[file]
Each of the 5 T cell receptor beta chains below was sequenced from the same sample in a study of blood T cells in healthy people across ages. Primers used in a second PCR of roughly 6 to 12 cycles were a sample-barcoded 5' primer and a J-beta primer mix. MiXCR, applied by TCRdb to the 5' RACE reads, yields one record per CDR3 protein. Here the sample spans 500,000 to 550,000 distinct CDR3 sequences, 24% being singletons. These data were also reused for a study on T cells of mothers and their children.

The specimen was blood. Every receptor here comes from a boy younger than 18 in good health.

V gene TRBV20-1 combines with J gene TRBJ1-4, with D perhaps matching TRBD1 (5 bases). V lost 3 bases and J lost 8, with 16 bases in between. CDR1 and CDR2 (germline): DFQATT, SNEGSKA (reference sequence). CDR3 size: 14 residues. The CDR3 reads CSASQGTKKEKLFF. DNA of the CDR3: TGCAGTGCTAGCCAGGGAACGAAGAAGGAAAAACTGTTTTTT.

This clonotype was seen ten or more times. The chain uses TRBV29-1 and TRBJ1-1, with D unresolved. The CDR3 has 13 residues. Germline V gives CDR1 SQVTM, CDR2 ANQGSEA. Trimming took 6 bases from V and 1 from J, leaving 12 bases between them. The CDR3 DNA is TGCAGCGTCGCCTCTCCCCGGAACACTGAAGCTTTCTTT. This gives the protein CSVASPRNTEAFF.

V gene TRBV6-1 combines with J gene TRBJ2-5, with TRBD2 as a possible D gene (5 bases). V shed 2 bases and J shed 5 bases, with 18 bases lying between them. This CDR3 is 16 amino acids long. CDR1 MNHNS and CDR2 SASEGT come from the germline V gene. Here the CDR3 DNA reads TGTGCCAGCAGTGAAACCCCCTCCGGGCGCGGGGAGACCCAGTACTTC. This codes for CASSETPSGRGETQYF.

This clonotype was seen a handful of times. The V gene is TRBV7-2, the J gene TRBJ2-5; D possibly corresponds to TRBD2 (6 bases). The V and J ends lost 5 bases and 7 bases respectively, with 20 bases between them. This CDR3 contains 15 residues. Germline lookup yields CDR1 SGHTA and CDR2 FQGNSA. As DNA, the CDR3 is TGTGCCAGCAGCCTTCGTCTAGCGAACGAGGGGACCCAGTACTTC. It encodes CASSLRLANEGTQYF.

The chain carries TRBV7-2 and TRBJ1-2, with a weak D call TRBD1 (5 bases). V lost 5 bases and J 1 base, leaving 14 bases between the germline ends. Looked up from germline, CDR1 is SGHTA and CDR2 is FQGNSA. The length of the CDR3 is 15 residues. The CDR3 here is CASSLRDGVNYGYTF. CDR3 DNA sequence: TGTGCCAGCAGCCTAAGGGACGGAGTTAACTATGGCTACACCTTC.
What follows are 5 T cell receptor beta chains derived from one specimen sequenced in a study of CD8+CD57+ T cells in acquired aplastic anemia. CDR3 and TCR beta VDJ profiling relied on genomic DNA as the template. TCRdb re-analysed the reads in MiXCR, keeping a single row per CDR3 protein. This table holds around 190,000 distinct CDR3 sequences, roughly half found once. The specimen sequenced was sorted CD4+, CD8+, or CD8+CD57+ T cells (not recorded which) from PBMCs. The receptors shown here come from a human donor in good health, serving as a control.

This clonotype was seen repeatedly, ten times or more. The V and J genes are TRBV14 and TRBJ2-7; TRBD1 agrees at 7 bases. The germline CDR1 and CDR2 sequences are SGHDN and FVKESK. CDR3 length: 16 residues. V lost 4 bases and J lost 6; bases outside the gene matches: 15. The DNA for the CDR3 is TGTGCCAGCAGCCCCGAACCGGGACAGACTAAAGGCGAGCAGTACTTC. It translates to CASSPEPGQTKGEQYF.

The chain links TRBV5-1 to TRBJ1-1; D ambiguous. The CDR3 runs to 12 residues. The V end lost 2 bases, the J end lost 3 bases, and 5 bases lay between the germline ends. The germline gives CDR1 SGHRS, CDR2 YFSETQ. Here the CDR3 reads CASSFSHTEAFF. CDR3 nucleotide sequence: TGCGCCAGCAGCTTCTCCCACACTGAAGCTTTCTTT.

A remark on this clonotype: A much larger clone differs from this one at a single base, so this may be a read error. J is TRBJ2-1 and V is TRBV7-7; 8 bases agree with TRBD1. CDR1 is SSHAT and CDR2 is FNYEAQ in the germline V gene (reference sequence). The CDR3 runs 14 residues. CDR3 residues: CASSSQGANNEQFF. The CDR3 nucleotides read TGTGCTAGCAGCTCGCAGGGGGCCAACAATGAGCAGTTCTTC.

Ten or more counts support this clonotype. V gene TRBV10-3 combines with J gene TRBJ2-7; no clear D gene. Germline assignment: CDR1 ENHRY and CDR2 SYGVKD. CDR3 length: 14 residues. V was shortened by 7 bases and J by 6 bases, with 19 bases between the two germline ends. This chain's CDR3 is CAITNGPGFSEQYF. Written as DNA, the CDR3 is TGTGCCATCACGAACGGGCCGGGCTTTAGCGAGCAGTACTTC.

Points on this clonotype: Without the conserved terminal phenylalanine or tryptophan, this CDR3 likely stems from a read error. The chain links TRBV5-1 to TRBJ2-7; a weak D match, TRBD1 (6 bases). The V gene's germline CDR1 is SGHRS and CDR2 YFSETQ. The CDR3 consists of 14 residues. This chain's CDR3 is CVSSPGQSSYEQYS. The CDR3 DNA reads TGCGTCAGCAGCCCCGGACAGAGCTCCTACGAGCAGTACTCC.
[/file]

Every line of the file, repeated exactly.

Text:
Each of the 5 T cell receptor beta chains below was sequenced from the same sample in a study of blood T cells in healthy people across ages. Primers used in a second PCR of roughly 6 to 12 cycles were a sample-barcoded 5' primer and a J-beta primer mix. MiXCR, applied by TCRdb to the 5' RACE reads, yields one record per CDR3 protein. Here the sample spans 500,000 to 550,000 distinct CDR3 sequences, 24% being singletons. These data were also reused for a study on T cells of mothers and their children.

The specimen was blood. Every receptor here comes from a boy younger than 18 in good health.

V gene TRBV20-1 combines with J gene TRBJ1-4, with D perhaps matching TRBD1 (5 bases). V lost 3 bases and J lost 8, with 16 bases in between. CDR1 and CDR2 (germline): DFQATT, SNEGSKA (reference sequence). CDR3 size: 14 residues. The CDR3 reads CSASQGTKKEKLFF. DNA of the CDR3: TGCAGTGCTAGCCAGGGAACGAAGAAGGAAAAACTGTTTTTT.

This clonotype was seen ten or more times. The chain uses TRBV29-1 and TRBJ1-1, with D unresolved. The CDR3 has 13 residues. Germline V gives CDR1 SQVTM, CDR2 ANQGSEA. Trimming took 6 bases from V and 1 from J, leaving 12 bases between them. The CDR3 DNA is TGCAGCGTCGCCTCTCCCCGGAACACTGAAGCTTTCTTT. This gives the protein CSVASPRNTEAFF.

V gene TRBV6-1 combines with J gene TRBJ2-5, with TRBD2 as a possible D gene (5 bases). V shed 2 bases and J shed 5 bases, with 18 bases lying between them. This CDR3 is 16 amino acids long. CDR1 MNHNS and CDR2 SASEGT come from the germline V gene. Here the CDR3 DNA reads TGTGCCAGCAGTGAAACCCCCTCCGGGCGCGGGGAGACCCAGTACTTC. This codes for CASSETPSGRGETQYF.

This clonotype was seen a handful of times. The V gene is TRBV7-2, the J gene TRBJ2-5; D possibly corresponds to TRBD2 (6 bases). The V and J ends lost 5 bases and 7 bases respectively, with 20 bases between them. This CDR3 contains 15 residues. Germline lookup yields CDR1 SGHTA and CDR2 FQGNSA. As DNA, the CDR3 is TGTGCCAGCAGCCTTCGTCTAGCGAACGAGGGGACCCAGTACTTC. It encodes CASSLRLANEGTQYF.

The chain carries TRBV7-2 and TRBJ1-2, with a weak D call TRBD1 (5 bases). V lost 5 bases and J 1 base, leaving 14 bases between the germline ends. Looked up from germline, CDR1 is SGHTA and CDR2 is FQGNSA. The length of the CDR3 is 15 residues. The CDR3 here is CASSLRDGVNYGYTF. CDR3 DNA sequence: TGTGCCAGCAGCCTAAGGGACGGAGTTAACTATGGCTACACCTTC.
What follows are 5 T cell receptor beta chains derived from one specimen sequenced in a study of CD8+CD57+ T cells in acquired aplastic anemia. CDR3 and TCR beta VDJ profiling relied on genomic DNA as the template. TCRdb re-analysed the reads in MiXCR, keeping a single row per CDR3 protein. This table holds around 190,000 distinct CDR3 sequences, roughly half found once. The specimen sequenced was sorted CD4+, CD8+, or CD8+CD57+ T cells (not recorded which) from PBMCs. The receptors shown here come from a human donor in good health, serving as a control.

This clonotype was seen repeatedly, ten times or more. The V and J genes are TRBV14 and TRBJ2-7; TRBD1 agrees at 7 bases. The germline CDR1 and CDR2 sequences are SGHDN and FVKESK. CDR3 length: 16 residues. V lost 4 bases and J lost 6; bases outside the gene matches: 15. The DNA for the CDR3 is TGTGCCAGCAGCCCCGAACCGGGACAGACTAAAGGCGAGCAGTACTTC. It translates to CASSPEPGQTKGEQYF.

The chain links TRBV5-1 to TRBJ1-1; D ambiguous. The CDR3 runs to 12 residues. The V end lost 2 bases, the J end lost 3 bases, and 5 bases lay between the germline ends. The germline gives CDR1 SGHRS, CDR2 YFSETQ. Here the CDR3 reads CASSFSHTEAFF. CDR3 nucleotide sequence: TGCGCCAGCAGCTTCTCCCACACTGAAGCTTTCTTT.

A remark on this clonotype: A much larger clone differs from this one at a single base, so this may be a read error. J is TRBJ2-1 and V is TRBV7-7; 8 bases agree with TRBD1. CDR1 is SSHAT and CDR2 is FNYEAQ in the germline V gene (reference sequence). The CDR3 runs 14 residues. CDR3 residues: CASSSQGANNEQFF. The CDR3 nucleotides read TGTGCTAGCAGCTCGCAGGGGGCCAACAATGAGCAGTTCTTC.

Ten or more counts support this clonotype. V gene TRBV10-3 combines with J gene TRBJ2-7; no clear D gene. Germline assignment: CDR1 ENHRY and CDR2 SYGVKD. CDR3 length: 14 residues. V was shortened by 7 bases and J by 6 bases, with 19 bases between the two germline ends. This chain's CDR3 is CAITNGPGFSEQYF. Written as DNA, the CDR3 is TGTGCCATCACGAACGGGCCGGGCTTTAGCGAGCAGTACTTC.

Points on this clonotype: Without the conserved terminal phenylalanine or tryptophan, this CDR3 likely stems from a read error. The chain links TRBV5-1 to TRBJ2-7; a weak D match, TRBD1 (6 bases). The V gene's germline CDR1 is SGHRS and CDR2 YFSETQ. The CDR3 consists of 14 residues. This chain's CDR3 is CVSSPGQSSYEQYS. The CDR3 DNA reads TGCGTCAGCAGCCCCGGACAGAGCTCCTACGAGCAGTACTCC.